Okay, my threshold of a mental breakdown quickly approached if I was making Wizard of Oz references, even in my head.
Armed, mostly stocked, I headed out the only door in the room, treading carefully. The witch is—was—insane enough to booby trap the place. The word paranoid was invented for her sake. So I kept my gun up, slipping sideways down the tunnel-like hallway, trying not to graze the walls, as they were frankly slimy and disgusting. After not having a bath for who knew how many months, aside from the general hose down she’d sprayed on us from time to time, I stunk enough.
I would give my left eye for a change of clothes and a bath.
Other store rooms, or perhaps utility rooms, opened up on either side of the tunnel but nothing leapt out at me. It felt like a small eternity, but I counted three hundred and eighty-two steps before I reached a door. Still very cautious, I nudged it open, ready to spring back at any time.
Then I saw the sunlight streaming out over a plain of grass and ancient trees and couldn’t remember my caution anymore. Tears brimmed over my eyes, making them sting, and I had to blink them rapidly away as I stepped outside for the first time in eons. I went out fifteen shaky steps and then my knees gave way, and I landed in the crunchy, spiky grass.
For a moment, I just hunched over, crying, and trying not to. Free. Finally free. No more noxious potions poured down my throat, or spells that make me feel like my body was trying to turn itself inside out, or being chained to the wall like a mad animal.
“Ding dong, the witch is dead,” I half sang, half garbled, then laughed hysterically. “More Wizard of Oz. Oh man, I’m really losing it, here.”
Flopping onto my back, I basked in the sunlight, letting the heat dry the tears on my cheeks. It felt so nice and warm, but not sweltering. Were we in late spring? Early fall? The question fell away unanswered, as I couldn’t force my eyes open just yet to make any observations.
Breathe, Jamie, just breathe. You survived. Those other poor saps didn’t make it, but you survived. Because you’re an Edwards, and a federal agent, and you don’t know how to quit.
Huh, there was a moon hovering behind the sun. Pretty big one, at that. “I feel like I should be looking for the yellow brick road, or the man behind the curtain. Ugh, I’ve got to quit that. I swear, if this planet really is called Oz, I will shoot myself.”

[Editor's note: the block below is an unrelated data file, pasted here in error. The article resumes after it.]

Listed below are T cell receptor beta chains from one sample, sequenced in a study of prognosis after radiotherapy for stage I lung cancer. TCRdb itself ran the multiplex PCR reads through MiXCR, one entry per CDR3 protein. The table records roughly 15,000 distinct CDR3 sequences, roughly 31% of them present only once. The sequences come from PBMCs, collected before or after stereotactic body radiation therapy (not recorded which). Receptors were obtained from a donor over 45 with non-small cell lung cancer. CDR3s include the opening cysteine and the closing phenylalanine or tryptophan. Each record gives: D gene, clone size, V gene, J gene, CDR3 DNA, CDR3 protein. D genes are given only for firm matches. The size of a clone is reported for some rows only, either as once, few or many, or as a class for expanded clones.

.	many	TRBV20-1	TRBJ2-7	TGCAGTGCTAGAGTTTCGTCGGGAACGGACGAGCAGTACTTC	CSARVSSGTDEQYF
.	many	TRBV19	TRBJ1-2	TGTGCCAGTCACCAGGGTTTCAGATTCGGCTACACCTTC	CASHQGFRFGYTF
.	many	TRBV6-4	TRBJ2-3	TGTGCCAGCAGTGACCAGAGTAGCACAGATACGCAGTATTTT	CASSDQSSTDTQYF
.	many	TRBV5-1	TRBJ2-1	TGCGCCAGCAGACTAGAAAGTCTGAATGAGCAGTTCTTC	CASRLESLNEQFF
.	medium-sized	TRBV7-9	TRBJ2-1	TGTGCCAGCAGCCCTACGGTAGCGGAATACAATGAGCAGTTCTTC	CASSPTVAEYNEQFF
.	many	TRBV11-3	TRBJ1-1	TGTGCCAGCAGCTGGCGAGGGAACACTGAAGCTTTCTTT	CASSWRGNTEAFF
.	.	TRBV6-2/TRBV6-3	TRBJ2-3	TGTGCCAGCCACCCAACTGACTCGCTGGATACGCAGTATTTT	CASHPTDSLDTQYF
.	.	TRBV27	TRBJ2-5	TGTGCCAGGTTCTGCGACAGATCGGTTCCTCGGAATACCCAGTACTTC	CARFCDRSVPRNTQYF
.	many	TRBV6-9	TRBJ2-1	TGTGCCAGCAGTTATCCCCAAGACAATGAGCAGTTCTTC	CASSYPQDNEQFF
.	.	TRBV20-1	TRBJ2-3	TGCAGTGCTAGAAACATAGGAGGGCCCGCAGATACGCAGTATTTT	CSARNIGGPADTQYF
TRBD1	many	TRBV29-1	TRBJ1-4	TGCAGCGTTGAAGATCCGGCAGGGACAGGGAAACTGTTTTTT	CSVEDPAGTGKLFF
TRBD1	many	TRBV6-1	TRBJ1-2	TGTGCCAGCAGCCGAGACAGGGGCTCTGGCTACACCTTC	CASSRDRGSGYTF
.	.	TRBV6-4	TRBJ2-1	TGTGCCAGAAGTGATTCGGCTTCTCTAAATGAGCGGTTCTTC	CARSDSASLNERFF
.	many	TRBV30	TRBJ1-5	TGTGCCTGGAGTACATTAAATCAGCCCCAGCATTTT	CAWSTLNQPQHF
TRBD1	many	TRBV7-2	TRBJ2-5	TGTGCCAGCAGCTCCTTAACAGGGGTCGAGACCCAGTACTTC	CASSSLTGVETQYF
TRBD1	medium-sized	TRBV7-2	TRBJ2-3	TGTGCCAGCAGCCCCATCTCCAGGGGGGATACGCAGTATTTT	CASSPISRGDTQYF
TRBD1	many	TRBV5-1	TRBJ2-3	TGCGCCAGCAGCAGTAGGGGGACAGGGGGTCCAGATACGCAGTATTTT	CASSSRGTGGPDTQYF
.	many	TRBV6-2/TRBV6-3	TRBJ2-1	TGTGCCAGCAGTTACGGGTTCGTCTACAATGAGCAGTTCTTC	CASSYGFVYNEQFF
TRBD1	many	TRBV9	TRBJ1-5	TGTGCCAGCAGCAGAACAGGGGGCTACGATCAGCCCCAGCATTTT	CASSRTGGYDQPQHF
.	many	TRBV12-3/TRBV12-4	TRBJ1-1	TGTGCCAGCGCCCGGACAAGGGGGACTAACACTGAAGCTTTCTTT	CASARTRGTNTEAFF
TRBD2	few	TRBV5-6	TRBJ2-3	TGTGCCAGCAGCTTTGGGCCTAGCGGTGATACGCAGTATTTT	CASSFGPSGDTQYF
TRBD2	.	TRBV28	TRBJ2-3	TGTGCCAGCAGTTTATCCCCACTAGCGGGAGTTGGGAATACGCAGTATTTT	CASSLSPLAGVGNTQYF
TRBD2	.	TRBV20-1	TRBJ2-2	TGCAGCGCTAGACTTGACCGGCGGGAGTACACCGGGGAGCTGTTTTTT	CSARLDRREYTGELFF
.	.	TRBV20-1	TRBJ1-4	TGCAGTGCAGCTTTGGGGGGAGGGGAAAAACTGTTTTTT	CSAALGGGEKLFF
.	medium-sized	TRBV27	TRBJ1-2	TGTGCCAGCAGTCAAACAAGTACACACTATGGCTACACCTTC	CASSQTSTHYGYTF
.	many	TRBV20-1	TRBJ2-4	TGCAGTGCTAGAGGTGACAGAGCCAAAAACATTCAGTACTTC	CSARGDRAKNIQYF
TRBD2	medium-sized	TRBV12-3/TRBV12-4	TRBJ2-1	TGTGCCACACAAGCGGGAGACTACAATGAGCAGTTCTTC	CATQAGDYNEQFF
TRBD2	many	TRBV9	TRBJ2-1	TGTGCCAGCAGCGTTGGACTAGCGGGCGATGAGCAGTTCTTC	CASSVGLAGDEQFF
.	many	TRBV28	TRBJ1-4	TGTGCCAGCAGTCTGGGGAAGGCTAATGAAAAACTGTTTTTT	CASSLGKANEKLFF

Why did I keep referencing the movie that traumatized me as a kid?
Okay, got to move. I levered myself back up, putting the pack on a shoulder, and looked around. I didn’t see any signs of civilization, but that didn’t alarm or surprise me. The witch wouldn’t want anyone near her secret lair, after all. All I saw was this clearing, lots of trees, and I could hear a river or brook or something nearby. When in doubt, follow the river?
Besides, I’d love to wash some of the grime off.
Following my ears and the scent of moving water, I went around the cave entrance and down a little crooked path. Seems she used this way too, which reassured me that I could reach the water from this angle. Going down was easy enough, only a slight grade that even in my work heels I could have managed. I almost missed those heels. They’d given up the ghost several weeks ago. I’d been going barefoot ever since. Barefoot and in a black suit that was little better than rags. Let me tell you, being trapped in a suit for several eternities was the definition of torture.
Ah-ha, there’s my water. It looked clean and sparkling but I knew better than to trust appearances and drink it. Bathing, however, no problem. Stripping everything off, I dove in and washed as best I could without soap. It felt glorious, the water just on this side of cool, making a fine shiver dance over my skin. As I washed, I took a better look at my surroundings. I saw a few leaves turning red or gold, so it looked like early fall. Oh man, good thing I broke out when I did. Trudging for help in winter, barefoot, would not have been fun.